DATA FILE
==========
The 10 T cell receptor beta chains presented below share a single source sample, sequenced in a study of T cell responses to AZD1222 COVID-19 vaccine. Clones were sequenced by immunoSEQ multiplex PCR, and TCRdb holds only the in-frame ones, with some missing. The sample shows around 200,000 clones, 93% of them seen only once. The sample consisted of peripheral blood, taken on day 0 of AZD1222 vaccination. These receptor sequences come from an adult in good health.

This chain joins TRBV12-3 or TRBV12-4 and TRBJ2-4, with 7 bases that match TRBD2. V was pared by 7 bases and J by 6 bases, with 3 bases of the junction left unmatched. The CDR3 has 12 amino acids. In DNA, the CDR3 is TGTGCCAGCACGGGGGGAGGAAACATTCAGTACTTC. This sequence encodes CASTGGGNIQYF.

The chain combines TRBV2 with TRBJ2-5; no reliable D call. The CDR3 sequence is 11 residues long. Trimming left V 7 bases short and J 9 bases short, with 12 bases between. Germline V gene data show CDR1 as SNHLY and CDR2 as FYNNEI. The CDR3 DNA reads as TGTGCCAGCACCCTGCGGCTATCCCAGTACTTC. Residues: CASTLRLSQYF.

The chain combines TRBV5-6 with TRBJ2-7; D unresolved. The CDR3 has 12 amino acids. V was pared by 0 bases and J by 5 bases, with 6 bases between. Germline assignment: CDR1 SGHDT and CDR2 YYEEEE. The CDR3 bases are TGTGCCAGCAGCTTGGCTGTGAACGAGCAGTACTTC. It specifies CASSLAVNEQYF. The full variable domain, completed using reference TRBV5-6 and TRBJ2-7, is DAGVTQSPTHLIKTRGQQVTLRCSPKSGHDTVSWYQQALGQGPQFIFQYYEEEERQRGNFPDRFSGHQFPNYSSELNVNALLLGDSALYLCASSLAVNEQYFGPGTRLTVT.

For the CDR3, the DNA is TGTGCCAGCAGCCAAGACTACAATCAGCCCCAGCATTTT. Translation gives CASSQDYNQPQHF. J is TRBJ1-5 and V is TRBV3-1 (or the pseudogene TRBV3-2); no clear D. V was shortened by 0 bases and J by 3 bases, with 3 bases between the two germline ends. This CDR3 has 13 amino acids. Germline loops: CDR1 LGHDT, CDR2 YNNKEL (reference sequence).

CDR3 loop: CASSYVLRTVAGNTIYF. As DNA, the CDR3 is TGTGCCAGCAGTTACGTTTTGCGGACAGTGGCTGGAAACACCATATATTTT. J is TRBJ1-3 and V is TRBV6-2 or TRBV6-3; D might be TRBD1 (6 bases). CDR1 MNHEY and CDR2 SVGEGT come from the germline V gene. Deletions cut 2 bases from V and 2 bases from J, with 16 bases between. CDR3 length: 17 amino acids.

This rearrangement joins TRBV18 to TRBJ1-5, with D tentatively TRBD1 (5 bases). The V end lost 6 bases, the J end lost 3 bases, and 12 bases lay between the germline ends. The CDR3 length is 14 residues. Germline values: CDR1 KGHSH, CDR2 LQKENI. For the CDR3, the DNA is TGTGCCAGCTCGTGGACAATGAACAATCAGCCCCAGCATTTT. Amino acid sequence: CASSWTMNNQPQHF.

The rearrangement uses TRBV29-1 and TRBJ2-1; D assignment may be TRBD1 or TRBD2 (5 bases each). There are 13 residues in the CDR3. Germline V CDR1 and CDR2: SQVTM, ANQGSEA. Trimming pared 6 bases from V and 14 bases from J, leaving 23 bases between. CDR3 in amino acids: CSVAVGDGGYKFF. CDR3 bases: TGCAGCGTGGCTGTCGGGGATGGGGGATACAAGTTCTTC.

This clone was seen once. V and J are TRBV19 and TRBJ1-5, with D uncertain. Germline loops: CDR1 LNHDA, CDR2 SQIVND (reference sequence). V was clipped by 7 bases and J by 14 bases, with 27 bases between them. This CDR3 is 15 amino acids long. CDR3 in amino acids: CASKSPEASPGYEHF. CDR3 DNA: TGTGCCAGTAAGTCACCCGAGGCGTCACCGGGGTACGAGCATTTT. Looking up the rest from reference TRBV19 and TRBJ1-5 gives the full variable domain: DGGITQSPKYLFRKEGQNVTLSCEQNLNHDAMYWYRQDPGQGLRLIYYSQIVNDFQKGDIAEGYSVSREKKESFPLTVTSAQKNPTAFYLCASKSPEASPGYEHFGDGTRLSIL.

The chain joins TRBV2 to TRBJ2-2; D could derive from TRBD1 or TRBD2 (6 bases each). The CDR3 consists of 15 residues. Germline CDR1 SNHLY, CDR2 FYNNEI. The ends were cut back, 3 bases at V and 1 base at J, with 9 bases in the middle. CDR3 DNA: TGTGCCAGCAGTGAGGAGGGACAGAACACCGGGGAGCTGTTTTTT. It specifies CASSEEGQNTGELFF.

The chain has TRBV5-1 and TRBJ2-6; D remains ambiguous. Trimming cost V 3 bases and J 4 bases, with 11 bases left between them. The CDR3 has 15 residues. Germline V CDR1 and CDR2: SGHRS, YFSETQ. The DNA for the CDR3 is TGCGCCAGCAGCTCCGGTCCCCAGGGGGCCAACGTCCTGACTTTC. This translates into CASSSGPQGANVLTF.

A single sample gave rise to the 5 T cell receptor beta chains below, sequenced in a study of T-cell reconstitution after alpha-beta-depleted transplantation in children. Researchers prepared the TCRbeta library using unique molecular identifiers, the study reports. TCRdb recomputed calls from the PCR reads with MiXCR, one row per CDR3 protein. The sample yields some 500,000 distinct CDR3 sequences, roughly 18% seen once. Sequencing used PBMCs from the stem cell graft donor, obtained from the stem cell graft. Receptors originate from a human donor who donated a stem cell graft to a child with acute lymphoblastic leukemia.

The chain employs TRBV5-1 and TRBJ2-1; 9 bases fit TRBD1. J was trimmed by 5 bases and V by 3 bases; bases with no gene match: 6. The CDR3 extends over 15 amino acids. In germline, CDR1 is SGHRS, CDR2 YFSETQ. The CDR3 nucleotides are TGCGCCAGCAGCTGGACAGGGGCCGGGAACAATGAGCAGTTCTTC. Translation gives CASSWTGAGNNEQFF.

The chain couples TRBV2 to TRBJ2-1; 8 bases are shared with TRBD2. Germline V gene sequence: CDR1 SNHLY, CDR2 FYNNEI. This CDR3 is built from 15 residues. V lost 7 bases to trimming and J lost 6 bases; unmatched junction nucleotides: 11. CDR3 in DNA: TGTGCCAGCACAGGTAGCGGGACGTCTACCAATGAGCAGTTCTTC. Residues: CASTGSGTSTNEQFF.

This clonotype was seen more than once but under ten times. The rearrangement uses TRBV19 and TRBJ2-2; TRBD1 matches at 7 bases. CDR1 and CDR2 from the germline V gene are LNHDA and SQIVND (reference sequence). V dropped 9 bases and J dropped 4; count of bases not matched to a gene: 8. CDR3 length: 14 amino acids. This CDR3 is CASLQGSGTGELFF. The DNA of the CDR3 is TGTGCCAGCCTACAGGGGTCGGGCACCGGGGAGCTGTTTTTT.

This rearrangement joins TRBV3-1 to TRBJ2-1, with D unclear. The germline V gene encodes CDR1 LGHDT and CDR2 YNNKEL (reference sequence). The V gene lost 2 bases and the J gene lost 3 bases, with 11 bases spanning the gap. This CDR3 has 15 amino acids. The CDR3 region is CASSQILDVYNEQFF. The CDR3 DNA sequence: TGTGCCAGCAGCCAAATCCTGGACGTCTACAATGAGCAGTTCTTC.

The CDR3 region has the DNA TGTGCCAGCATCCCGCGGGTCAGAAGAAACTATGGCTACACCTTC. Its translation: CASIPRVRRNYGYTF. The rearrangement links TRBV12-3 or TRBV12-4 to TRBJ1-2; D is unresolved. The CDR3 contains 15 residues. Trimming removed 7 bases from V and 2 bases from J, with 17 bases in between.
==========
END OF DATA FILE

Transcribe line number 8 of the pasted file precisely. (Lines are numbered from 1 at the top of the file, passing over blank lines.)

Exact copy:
The rearrangement uses TRBV29-1 and TRBJ2-1; D assignment may be TRBD1 or TRBD2 (5 bases each). There are 13 residues in the CDR3. Germline V CDR1 and CDR2: SQVTM, ANQGSEA. Trimming pared 6 bases from V and 14 bases from J, leaving 23 bases between. CDR3 in amino acids: CSVAVGDGGYKFF. CDR3 bases: TGCAGCGTGGCTGTCGGGGATGGGGGATACAAGTTCTTC.